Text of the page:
The easiest way to know what you are looking at is to master the use of a planisphere.
The planisphere will tell you what stars are in the sky on any given night.
The following video will explain how to use one.
It’s not difficult.
FYI: If you don’t know which direction North happens to be, you will want to invest in a compass as well.
Another video will help even further …
As go go out at night, a video with a few more helpful hints ….
I waddled and wiggled. With great effort I got there.
I groaned and I giggled and my nostrils did flare.
I knew in that instant, great wishes t’would be granted.
“More money. More money. More money.” I chanted.
I carefully lowered myself from the ladder.
I spritzed, and I polished. I was like a mad hatter.
“More money,” I’d wish for. I thought with a gleam
Then I thought of my husband, fore we were a team.
But Honey knew nothing of this glorious lamp.
“What he don’t know can’t hurt him.” I am such a scamp.
I caressed and I rubbed. My body did shudder.
The room was aglow. I felt my heart flutter.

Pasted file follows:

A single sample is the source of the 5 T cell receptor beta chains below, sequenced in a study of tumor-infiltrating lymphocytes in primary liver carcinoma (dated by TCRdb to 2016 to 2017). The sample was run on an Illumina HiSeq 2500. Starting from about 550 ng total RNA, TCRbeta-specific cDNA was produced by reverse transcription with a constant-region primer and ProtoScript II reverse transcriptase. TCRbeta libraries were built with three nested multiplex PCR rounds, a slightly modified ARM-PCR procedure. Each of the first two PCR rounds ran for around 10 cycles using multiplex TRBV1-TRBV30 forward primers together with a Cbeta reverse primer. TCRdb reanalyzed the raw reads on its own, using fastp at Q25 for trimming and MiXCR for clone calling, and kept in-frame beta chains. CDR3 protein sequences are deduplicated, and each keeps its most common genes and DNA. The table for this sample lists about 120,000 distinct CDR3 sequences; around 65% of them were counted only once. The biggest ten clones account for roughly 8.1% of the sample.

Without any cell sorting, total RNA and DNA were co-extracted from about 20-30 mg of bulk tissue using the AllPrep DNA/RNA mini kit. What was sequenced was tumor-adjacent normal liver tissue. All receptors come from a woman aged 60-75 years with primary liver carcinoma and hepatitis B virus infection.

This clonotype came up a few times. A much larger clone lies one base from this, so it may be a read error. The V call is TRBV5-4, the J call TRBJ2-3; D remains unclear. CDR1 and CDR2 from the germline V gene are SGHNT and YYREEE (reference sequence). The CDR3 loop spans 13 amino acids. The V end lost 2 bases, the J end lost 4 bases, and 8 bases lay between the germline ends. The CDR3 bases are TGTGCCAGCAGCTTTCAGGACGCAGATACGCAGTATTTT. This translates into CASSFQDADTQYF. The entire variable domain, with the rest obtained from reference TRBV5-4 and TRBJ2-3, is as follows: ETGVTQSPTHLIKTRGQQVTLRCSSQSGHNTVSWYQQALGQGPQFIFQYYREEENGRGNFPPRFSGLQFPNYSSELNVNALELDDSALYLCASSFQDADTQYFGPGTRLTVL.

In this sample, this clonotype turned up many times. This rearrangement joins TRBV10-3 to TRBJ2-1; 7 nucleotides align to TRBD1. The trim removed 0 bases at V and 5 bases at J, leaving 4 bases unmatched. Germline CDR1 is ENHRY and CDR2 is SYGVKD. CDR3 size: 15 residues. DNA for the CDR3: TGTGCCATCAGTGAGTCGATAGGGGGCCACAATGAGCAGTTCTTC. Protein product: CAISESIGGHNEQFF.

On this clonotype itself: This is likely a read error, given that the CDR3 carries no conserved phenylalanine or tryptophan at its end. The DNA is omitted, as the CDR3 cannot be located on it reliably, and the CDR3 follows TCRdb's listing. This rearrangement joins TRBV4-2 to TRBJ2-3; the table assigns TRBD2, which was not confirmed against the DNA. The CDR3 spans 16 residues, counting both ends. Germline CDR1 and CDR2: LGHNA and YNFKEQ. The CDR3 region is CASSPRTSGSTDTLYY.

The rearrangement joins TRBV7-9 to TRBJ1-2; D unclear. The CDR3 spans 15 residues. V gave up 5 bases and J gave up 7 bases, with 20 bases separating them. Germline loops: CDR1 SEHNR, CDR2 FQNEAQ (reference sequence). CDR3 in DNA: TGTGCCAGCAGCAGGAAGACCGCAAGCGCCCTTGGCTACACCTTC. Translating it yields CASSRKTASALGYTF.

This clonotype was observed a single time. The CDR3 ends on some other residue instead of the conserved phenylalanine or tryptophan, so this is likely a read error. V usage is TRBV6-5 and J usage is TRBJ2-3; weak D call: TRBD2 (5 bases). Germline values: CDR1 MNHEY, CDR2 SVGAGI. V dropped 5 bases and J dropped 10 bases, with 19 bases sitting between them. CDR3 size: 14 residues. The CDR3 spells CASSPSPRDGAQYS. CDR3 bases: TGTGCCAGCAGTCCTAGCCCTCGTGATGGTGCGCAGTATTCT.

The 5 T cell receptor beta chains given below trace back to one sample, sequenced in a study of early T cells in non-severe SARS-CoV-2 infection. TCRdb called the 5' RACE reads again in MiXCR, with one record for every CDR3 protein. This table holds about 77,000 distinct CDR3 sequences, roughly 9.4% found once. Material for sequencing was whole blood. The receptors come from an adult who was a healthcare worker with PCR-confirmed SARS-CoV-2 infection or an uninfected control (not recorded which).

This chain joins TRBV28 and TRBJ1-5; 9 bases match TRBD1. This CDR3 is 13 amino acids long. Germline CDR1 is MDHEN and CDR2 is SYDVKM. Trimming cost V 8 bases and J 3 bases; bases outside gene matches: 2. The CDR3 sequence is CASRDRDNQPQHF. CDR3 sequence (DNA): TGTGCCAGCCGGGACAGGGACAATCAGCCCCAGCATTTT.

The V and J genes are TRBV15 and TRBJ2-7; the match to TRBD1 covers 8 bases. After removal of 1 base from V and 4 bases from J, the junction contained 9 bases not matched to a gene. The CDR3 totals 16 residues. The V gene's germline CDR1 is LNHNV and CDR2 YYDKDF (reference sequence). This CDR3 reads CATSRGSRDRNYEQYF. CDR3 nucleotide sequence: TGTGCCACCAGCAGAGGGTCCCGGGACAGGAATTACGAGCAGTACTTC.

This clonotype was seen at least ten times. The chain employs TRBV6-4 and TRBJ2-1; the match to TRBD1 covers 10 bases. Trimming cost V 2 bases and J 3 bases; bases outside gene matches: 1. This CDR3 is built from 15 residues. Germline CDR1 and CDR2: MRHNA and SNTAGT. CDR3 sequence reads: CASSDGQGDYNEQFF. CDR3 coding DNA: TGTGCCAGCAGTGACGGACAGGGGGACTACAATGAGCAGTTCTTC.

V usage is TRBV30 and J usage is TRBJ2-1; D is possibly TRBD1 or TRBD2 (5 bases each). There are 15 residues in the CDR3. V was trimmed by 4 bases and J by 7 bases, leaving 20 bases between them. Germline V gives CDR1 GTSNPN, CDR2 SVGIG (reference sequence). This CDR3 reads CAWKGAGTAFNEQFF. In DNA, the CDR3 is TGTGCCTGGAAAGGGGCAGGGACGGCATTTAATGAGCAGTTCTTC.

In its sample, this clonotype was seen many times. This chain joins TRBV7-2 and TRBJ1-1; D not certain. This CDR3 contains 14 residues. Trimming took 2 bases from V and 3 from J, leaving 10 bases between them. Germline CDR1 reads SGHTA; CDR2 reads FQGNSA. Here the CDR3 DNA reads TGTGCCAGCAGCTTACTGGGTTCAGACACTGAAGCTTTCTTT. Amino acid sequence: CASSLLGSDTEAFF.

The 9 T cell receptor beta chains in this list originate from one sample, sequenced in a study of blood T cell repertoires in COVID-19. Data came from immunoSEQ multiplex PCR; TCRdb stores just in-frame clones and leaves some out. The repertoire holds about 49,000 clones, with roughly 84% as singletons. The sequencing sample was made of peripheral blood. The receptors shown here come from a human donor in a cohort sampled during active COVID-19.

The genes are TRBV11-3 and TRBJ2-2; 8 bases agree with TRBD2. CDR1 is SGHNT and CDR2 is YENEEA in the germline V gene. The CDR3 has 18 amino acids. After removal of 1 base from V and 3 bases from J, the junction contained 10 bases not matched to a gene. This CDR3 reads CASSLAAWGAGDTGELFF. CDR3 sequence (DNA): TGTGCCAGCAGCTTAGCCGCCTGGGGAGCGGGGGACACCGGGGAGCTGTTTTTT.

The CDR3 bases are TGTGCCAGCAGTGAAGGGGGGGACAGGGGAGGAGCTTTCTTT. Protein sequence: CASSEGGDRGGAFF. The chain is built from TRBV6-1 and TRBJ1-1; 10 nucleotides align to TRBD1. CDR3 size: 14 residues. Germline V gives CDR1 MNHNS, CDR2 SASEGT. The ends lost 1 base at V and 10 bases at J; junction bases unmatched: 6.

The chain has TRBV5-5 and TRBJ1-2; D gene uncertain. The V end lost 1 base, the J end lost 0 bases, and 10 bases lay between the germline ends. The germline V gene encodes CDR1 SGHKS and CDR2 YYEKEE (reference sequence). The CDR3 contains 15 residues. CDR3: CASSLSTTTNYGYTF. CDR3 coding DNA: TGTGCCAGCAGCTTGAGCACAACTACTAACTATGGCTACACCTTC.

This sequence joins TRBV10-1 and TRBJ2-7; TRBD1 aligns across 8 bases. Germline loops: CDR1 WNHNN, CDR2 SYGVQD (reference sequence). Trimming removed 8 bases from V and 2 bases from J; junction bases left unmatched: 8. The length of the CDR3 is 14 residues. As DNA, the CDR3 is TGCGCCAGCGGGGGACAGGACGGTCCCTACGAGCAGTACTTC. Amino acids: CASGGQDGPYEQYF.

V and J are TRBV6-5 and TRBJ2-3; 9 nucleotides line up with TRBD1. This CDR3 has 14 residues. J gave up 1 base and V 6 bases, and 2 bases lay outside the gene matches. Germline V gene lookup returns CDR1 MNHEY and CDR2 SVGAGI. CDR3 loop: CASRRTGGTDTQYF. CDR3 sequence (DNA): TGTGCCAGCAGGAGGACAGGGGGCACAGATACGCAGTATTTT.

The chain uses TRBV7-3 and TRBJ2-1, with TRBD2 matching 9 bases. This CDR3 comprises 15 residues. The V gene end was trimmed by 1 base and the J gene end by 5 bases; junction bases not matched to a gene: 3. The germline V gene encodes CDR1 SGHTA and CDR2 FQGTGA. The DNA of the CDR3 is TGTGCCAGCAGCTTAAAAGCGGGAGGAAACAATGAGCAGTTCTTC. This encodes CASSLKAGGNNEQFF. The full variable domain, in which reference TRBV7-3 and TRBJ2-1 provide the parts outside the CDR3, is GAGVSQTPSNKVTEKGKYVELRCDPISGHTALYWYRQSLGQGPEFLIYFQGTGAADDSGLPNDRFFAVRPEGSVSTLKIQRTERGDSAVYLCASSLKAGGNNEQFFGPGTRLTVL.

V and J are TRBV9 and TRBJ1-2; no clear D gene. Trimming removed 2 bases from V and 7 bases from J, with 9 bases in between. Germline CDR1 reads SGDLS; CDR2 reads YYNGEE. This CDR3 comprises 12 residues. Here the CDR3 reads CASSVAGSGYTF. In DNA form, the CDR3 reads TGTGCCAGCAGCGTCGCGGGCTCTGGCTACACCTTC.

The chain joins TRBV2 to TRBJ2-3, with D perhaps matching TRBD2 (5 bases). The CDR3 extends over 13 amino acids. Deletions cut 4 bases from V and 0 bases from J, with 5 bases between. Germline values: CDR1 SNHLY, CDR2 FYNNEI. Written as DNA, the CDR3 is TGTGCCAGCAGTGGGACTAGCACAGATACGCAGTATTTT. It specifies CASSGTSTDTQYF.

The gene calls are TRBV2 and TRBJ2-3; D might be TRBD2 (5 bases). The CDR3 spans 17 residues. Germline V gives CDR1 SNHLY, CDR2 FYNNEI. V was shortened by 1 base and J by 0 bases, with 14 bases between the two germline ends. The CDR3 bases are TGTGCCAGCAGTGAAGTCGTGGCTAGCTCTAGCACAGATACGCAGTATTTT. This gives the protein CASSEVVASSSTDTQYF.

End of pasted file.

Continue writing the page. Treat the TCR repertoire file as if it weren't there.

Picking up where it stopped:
And up from the lamp, the required apparition.
My husband was floating. The genie rendition.
“What were you thinking, not telling of this.
You’re dishonest. Deceitful. You treacherous hiss.
We had all we wanted. A marriage of bliss.
But I guess I was wrong, for my heart you have spurned.
The wish I will grant you. The wish you have earned.
Then all of a sudden the lamp disappeared.
And so did my husband. From the world I was sheared.
Afloat and abandoned, in mountains of cash.
With nowhere to go. My monies were trash.
Written for FanStory Contest: Rhyming Poem– Write a poem of any type. But there must be a rhyme scheme. How it rhymes is up to you. and The P.A.D. (Poem-A-Day) Challenge: Writer’s Digest. For today’s prompt, write a wish poem. The poem could be about making a wish or granting a wish. It could focus on the fallout from a wish granted or denied. Or think up a wishful scene to share in your poem.